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Title: Depression among carers of AIDS-orphaned and other-orphaned children in Umlazi Township, South Africa
Authors: Kuo Caroline, Operario Don, Cluver Lucie
Abstract: South Africa faces the challenge of supporting the well-being of adults caring for growing numbers of AIDS-orphaned children. These adults play a critical role in responses to the epidemic, but little information exists in regard to their mental health needs. This paper reports on findings from n=1599 adults, recruited through representative household sampling, who serve as primary carers for children in Umlazi Township, an HIV-endemic community. Overall, 22% of participants were carers of AIDS-orphaned children, 11% were carers of other-orphaned children and 67% were carers of non-orphaned children. Prevalence of depression was 30.3%. Orphan carers, regardless of whether they cared for AIDS-orphaned or other-orphaned children, were significantly more likely than carers of non-orphaned children to meet the clinical threshold for depression (35.2% vs. 27.9%, p < 0.01). In multivariate logistic regressions, food insecurity and being a female carer were identified as additional risk factors for greater depression. In contrast, households with access to running water and households dependent on salaries as the main source of income were identified as protective factors for disparities in depression. Mental health interventions are urgently needed to address an increased risk for depression among all orphan carers, not just those caring for AIDS-orphaned children. 2012 Copyright Taylor and Francis Group, LLC.
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The U.S. President’s Emergency Program for AIDS Relief, more commonly refereed to as PEPFAR, released its new Guidance for Orphans and Vulnerable Children Programming on its website on Wednesday, July 26, 2012.
PEPFAR hosted a session entitled PEPFAR’s Orphans and Vulnerable Children Program: Taking Programming to the Next Level for an AIDS-Free Generationat the International AIDS Conference on Wednesday, July 25th. An array of policy makers and representatives from USAID, the Office of the U.S. Global AIDS Coordinator, and other groups spoke at this session about PEPFAR and OVC programming.
PEPFAR highlights a number of self-identified “key points” amongst the new guidelines:
- “There is no ‘minimum package of services.’ Program planners and implementers should ensure prioritized and focused interventions that address children’s most critical care needs through family strengthening. While programs must continue to improve child outcomes, the primary strategy for achieving this is strengthening parents and caregivers so they can provide for their children’s basic needs. The seven core areas have been reinterpreted to better reflect this shift.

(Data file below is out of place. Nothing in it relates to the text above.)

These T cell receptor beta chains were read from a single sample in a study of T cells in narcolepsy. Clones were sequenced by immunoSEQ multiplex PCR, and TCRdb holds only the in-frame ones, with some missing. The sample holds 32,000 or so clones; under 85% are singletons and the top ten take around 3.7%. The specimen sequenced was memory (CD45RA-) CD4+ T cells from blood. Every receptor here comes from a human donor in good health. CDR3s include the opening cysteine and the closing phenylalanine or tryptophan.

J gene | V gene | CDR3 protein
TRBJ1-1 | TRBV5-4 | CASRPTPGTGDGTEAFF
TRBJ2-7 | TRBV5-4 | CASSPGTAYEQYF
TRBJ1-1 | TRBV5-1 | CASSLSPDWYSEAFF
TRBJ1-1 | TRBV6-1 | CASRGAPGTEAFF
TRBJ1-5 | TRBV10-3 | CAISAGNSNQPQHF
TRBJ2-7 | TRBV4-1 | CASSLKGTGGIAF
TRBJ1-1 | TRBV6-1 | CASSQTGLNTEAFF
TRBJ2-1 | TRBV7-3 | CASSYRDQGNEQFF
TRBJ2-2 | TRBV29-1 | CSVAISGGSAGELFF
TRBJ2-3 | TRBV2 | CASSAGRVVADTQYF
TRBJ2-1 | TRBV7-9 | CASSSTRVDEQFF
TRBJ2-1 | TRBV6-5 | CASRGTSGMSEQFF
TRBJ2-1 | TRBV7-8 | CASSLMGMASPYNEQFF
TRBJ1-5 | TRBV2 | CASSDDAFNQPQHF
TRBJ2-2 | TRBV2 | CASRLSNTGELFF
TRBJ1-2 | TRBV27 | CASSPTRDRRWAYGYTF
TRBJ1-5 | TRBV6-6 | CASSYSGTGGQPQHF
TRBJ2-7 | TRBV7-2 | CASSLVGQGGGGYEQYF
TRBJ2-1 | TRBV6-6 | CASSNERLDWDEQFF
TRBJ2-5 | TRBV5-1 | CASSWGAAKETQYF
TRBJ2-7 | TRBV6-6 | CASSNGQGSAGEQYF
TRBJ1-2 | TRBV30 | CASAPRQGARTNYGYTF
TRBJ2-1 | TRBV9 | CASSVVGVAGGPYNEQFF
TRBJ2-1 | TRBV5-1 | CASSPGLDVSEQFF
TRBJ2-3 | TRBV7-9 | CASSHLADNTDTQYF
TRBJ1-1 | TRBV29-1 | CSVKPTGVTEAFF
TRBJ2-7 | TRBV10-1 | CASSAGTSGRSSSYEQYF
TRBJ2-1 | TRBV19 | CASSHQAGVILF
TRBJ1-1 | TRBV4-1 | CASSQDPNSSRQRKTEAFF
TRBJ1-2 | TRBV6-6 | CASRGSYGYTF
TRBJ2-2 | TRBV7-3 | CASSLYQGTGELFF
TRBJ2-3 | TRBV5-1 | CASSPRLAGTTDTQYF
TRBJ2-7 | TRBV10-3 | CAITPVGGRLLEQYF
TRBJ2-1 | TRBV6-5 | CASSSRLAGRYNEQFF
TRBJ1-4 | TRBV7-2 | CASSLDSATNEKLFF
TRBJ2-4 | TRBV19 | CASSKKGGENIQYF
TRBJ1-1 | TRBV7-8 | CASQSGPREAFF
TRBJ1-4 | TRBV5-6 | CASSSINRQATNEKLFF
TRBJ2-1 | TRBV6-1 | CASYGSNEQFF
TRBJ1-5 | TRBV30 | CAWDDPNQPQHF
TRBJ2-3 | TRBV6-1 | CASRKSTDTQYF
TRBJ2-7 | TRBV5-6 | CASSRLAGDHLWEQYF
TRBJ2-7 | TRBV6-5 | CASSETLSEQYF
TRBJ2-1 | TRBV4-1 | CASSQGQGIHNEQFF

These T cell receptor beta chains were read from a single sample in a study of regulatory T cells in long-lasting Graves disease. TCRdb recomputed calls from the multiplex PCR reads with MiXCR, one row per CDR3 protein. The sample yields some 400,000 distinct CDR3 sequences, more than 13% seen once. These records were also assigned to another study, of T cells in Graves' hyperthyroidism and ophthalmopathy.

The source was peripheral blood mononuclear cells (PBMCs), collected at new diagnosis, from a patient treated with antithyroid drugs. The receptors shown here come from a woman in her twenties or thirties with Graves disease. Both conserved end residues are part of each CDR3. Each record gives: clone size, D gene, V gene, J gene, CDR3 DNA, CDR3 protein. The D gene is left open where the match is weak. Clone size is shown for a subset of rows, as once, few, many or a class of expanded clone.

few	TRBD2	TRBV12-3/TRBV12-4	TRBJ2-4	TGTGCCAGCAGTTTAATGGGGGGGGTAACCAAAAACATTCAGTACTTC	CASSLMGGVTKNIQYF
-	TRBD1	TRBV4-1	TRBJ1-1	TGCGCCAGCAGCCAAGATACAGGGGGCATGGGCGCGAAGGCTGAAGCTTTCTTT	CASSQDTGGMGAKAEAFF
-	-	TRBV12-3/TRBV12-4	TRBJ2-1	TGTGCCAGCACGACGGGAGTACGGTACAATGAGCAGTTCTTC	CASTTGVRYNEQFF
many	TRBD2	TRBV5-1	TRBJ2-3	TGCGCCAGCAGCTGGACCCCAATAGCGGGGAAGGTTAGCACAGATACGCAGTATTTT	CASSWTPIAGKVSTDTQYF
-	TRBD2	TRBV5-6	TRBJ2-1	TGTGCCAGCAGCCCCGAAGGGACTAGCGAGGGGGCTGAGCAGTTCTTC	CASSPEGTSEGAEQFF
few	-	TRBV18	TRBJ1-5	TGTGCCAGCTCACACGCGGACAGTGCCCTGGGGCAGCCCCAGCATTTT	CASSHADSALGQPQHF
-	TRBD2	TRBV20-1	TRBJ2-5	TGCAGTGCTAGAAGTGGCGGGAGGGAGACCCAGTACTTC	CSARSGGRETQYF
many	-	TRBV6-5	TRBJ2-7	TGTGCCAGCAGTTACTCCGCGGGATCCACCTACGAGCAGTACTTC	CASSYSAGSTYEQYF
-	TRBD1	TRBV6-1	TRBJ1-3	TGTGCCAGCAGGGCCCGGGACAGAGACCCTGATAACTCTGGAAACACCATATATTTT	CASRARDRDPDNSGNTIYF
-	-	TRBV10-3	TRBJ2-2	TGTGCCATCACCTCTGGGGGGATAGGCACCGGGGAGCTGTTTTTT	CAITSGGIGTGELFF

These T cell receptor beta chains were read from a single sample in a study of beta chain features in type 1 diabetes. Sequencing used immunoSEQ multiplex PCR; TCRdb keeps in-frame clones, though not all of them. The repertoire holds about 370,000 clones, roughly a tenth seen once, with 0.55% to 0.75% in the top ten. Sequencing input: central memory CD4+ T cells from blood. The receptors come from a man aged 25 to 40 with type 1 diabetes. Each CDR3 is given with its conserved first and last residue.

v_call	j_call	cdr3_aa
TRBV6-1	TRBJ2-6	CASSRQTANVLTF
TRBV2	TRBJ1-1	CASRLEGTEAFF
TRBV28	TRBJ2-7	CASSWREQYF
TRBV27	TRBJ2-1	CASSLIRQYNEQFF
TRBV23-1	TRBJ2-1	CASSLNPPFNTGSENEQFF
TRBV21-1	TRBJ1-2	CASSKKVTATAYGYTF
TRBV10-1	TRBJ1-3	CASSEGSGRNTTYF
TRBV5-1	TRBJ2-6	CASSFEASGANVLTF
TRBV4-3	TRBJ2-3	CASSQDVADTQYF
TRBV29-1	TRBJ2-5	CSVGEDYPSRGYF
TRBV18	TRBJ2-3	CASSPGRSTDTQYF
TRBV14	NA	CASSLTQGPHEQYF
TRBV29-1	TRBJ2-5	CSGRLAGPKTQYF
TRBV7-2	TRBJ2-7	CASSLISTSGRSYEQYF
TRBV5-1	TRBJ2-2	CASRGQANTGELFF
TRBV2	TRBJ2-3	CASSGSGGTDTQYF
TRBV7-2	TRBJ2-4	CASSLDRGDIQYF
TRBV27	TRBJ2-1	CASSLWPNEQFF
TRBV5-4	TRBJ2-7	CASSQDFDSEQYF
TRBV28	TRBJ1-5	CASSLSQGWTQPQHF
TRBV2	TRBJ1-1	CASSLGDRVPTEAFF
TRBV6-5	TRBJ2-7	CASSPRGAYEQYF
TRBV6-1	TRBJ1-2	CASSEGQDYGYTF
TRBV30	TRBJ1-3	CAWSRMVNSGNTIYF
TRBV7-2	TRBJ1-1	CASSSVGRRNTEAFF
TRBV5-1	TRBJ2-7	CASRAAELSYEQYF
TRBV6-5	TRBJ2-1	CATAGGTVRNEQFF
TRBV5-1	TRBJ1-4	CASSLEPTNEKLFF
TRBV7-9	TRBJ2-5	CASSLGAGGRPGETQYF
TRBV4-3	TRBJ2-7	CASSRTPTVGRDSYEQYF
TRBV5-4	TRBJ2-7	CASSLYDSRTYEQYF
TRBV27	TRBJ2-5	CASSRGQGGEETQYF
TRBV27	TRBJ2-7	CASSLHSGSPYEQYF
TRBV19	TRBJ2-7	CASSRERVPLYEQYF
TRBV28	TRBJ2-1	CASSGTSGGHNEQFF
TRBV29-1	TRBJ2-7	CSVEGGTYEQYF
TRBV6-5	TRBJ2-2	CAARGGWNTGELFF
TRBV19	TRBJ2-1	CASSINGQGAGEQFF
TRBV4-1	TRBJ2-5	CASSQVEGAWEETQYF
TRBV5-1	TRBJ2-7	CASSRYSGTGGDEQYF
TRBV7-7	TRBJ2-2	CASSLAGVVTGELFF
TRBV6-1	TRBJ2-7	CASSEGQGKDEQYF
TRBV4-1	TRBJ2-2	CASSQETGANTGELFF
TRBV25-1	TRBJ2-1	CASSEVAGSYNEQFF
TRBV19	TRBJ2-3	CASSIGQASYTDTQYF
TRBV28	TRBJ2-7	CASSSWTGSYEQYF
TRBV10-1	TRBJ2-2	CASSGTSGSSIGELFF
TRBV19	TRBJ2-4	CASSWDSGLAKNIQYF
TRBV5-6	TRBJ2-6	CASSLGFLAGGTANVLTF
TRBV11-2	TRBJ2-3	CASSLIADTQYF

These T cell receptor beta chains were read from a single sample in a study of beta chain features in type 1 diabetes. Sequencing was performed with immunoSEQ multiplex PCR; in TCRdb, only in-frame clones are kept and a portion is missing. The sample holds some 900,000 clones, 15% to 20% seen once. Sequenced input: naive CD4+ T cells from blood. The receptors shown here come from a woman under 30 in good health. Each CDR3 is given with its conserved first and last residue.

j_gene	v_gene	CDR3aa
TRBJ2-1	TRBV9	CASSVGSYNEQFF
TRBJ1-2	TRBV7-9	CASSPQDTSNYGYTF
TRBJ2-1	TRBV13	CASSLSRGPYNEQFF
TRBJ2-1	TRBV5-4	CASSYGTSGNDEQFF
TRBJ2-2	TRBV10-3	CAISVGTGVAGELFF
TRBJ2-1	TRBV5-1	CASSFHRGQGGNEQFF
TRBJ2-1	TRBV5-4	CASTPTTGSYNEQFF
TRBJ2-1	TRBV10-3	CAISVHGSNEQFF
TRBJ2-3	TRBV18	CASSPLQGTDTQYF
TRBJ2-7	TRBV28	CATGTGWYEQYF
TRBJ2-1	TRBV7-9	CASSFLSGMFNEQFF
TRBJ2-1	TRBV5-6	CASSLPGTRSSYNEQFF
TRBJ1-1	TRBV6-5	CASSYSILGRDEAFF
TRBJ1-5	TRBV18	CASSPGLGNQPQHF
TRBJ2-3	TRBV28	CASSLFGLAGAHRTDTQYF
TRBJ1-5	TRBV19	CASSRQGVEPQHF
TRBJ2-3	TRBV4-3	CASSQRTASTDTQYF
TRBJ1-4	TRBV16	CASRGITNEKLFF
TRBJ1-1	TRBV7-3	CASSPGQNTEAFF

- Child‐focused, family‐centered interventions at the household level take precedence over handing out materials only to children identified as ‘OVC.’
- Sustainability through capacity building and transfer of program responsibility to promote country ownership are imperative and must be balanced with careful planning and monitoring to ensure children’s immediate needs are also met.
- A young person who turns 18 while receiving OVC services should not automatically be terminated from receiving assistance. Programs should plan for appropriate transition strategies and be prepared to cover a buffer period for a seamless transition to adulthood.
- There is a growing evidence base for OVC programming reflected in this document . Programs should build interventions on evidence‐based practice. This guidance includes summaries of the evidence for the efficacy of a range of child and family support interventions.
- Programs should allocate at least 10 percent of project funding to monitoring and evaluation (M&E) to ensure that the evidence base continues to grow and to inform better practice.
- Experienced and specialized technical expertise is required for many types of interventions included in this guidance. Country teams and implementing partners should call upon individuals and resources with this expertise when designing programs and country strategies.”